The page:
Parallel Deduplication in Pcompress

I have recently added deduplication support in the pcompress utility. Deduplication happens at the chunk level and is therefore done in parallel. Compression is done after deduplication, so dedup removes duplicates based on relatively large blocks while compression works on byte-level similarities. There is some interaction between dedup block size, break pattern and the compression algorithm used. In particular dedup block size can affect compression ratio depending on the compression algorithm’s window size. Since for example LZMA works on large windows of up to 128MB using a dedup block size smaller than 4K appears to affect LZMA’s compression ratio. For other algorithms like Bzip2 or Zlib a block size of 2K actually helps.

So based on some experimentation  I have selected different minimum blocks sizes and Rabin break patterns. The dedup metadata is kept as low as feasible and is typically 1% or less of the final compressed data size (dedup + compress). The dedup implementation adds very little computation time overhead to the overall process. The general logic is as follows:

  1. Use a 31-byte Rabin sliding window to create a list of content-aware blocks. Minimum length is 2K-4K while max is kept at 128K.
  2. Also compute a CRC64 checksum for each block.
  3. Sort the block pointers based on the checksum value. This brings all same/similar blocks together and hash collisions are of course possible.
  4. Scan the block pointers replacing runs of identical block entries to point back to the first one. Both length and exact byte level comparison is done using memcmp(). This rules out data corruption due to hash collisions.
  5. Do a second pass through the block entries this time building another block entry table. Each entry in the table is a 32-bit unsigned integer which is either the length of the following data data block at the corresponding offset in the byte stream or an index pointing to another block if this is a duplicate. The high-order bit is used as a flag to indicate between the two. So max index numer or max length of a single block can be 2^31. This max block length is important since block merging is done in the next step. A max index count of 2^31 means that using the smallest block size of 2K a single chunk can span upto 4TB. Of course we will be very far from that in practice.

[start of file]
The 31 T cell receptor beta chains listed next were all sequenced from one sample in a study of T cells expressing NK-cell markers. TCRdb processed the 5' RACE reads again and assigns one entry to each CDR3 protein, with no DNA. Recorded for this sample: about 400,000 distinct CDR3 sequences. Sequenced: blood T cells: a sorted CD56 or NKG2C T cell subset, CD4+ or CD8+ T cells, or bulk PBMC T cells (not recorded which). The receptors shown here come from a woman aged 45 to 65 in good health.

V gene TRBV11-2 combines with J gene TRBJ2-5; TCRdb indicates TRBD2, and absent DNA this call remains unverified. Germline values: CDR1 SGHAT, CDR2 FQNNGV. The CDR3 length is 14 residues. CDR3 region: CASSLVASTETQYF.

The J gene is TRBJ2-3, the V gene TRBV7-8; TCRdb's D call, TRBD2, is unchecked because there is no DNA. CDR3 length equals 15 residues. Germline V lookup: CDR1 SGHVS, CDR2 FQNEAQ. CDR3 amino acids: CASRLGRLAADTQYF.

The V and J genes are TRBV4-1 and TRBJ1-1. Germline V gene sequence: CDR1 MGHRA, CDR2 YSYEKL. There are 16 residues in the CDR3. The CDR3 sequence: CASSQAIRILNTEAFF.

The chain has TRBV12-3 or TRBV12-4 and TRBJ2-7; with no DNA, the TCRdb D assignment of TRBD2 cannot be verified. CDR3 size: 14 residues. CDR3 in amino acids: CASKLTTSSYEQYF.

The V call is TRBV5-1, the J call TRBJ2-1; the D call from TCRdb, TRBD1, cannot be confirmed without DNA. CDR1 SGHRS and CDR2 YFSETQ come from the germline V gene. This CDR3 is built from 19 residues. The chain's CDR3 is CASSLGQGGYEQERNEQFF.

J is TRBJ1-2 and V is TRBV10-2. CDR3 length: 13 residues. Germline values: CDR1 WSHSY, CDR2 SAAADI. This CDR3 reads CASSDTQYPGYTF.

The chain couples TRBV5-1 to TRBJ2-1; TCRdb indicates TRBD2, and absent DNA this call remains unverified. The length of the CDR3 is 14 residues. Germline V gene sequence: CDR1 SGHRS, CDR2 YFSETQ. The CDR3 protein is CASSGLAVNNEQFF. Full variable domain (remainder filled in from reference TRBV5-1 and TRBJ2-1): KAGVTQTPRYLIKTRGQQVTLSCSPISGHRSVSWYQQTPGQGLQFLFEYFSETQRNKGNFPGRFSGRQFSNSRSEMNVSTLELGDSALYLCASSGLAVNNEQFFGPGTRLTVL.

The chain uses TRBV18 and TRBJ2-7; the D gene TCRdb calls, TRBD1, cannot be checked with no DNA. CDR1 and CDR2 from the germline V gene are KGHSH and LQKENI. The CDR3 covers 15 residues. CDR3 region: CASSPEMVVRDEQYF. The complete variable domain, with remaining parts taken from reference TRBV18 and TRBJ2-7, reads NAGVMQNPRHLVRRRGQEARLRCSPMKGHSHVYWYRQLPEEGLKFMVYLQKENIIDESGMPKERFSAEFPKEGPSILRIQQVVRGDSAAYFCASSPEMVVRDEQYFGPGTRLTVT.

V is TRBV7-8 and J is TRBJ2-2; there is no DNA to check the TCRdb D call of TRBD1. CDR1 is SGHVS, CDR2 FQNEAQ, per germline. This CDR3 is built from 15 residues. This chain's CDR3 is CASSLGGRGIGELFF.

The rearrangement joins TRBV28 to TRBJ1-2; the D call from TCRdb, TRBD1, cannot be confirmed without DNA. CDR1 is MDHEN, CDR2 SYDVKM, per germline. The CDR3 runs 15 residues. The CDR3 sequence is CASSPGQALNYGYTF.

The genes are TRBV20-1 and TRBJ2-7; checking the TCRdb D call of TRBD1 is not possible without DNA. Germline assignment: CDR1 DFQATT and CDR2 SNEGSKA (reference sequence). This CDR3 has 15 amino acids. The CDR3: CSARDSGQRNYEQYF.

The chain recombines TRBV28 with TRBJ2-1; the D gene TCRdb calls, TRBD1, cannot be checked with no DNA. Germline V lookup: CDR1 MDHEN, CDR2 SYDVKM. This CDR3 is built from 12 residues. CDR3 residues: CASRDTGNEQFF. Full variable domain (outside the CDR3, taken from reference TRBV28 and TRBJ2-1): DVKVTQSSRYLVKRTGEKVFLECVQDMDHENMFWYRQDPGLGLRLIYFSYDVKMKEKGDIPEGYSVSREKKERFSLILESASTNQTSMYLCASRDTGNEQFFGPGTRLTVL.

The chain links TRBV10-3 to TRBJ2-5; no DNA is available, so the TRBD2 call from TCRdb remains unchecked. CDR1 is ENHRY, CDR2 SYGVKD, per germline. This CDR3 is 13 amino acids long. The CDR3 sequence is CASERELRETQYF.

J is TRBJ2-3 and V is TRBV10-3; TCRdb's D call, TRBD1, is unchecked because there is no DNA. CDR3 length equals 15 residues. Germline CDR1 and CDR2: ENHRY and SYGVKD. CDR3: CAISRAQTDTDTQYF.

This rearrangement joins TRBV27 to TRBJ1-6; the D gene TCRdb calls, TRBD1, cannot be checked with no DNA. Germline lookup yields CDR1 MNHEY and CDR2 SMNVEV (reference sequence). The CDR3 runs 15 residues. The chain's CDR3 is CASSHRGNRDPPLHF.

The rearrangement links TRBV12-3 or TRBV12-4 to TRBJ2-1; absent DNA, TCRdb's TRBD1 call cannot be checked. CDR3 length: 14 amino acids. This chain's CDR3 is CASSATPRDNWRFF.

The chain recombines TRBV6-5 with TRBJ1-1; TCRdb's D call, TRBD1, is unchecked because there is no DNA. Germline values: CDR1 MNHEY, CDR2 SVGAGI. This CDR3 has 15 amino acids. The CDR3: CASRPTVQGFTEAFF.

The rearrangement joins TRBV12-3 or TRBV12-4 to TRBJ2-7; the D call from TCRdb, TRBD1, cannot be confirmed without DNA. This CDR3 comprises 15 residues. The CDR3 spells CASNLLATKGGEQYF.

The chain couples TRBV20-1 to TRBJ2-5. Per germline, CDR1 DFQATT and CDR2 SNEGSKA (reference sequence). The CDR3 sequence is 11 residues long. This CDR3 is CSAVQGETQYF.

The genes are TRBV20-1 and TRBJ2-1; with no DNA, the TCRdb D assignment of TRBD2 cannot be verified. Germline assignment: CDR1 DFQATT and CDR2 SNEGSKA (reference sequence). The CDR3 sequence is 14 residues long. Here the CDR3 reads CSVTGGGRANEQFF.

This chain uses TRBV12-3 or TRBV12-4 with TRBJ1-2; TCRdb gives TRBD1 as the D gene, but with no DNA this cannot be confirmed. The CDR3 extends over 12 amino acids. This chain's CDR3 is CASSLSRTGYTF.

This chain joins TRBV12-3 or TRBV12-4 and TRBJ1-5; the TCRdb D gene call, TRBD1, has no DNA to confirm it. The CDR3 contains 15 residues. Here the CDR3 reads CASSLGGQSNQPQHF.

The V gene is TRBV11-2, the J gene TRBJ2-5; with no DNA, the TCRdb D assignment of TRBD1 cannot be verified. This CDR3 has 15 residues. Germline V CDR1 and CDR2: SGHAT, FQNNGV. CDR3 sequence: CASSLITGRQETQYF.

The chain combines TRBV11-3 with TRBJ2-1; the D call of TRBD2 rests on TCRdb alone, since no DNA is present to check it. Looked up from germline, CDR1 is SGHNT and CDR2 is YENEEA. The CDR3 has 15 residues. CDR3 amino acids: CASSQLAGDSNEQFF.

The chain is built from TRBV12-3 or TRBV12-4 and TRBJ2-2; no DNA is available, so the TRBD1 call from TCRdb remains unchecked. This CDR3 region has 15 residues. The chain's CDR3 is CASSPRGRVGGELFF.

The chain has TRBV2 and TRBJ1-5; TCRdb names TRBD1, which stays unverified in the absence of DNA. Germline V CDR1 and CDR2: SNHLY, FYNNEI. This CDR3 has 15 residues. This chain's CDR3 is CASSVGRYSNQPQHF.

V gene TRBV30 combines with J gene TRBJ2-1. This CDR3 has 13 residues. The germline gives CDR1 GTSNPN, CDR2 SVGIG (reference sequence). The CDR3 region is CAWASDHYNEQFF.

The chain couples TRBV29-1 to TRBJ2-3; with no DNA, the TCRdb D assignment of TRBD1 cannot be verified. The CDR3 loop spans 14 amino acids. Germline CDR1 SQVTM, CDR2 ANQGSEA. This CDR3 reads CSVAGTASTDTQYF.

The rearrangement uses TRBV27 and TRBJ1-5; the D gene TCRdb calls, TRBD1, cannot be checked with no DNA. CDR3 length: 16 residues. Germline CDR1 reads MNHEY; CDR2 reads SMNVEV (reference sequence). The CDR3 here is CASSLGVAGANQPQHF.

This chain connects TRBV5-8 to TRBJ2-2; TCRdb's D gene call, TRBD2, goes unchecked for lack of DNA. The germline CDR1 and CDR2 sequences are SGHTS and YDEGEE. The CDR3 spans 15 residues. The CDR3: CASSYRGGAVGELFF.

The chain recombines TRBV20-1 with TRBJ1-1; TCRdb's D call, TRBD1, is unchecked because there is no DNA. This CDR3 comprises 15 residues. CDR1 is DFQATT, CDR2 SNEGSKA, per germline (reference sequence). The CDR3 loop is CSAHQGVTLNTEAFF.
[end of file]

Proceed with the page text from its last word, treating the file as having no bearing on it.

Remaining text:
6. In the second pass also merge consecutive runs of non-duplicate block entries into a singe entry. Upto 2GB of consecutive blocks can be merged. This has the effect of drastically reducing dedup metadata. Since this also changes the block indexes, all index pointers from duplicate blocks must also be updated. A translation table is built in this step to simplify this process.
  7. A third and final pass is made over the reduced index table to copy all data blocks into the target buffer while updating the duplicate index entries at the same time from the translation table.
  8. Compress the final dedup index using LZMA and the remaining data blocks using whatever compression the user specified.
  9. Additional memory usage for doing Dedup is kept controlled by using space in the target buffer for some of the intermediate arrays.

This dedpulication scheme is simple and fast. Rabin computations are all done using shifts and additions avoiding costly multiplication and modulus operations. The byte-level data scanning provides an opportunity to discover characteristics of data to be leveraged for improving compression later. I will be looking at this going forward.

I am observing good results combining Dedup and Compression and the ability to parallelize speeds up both. Dedup metadata is kept at a minimum using a block-merging technique. Finally compression dictionaries for the data are not polluted by compressing the Dedup index separately. I will be posting updated measurements soon. As usual, source code is available here:


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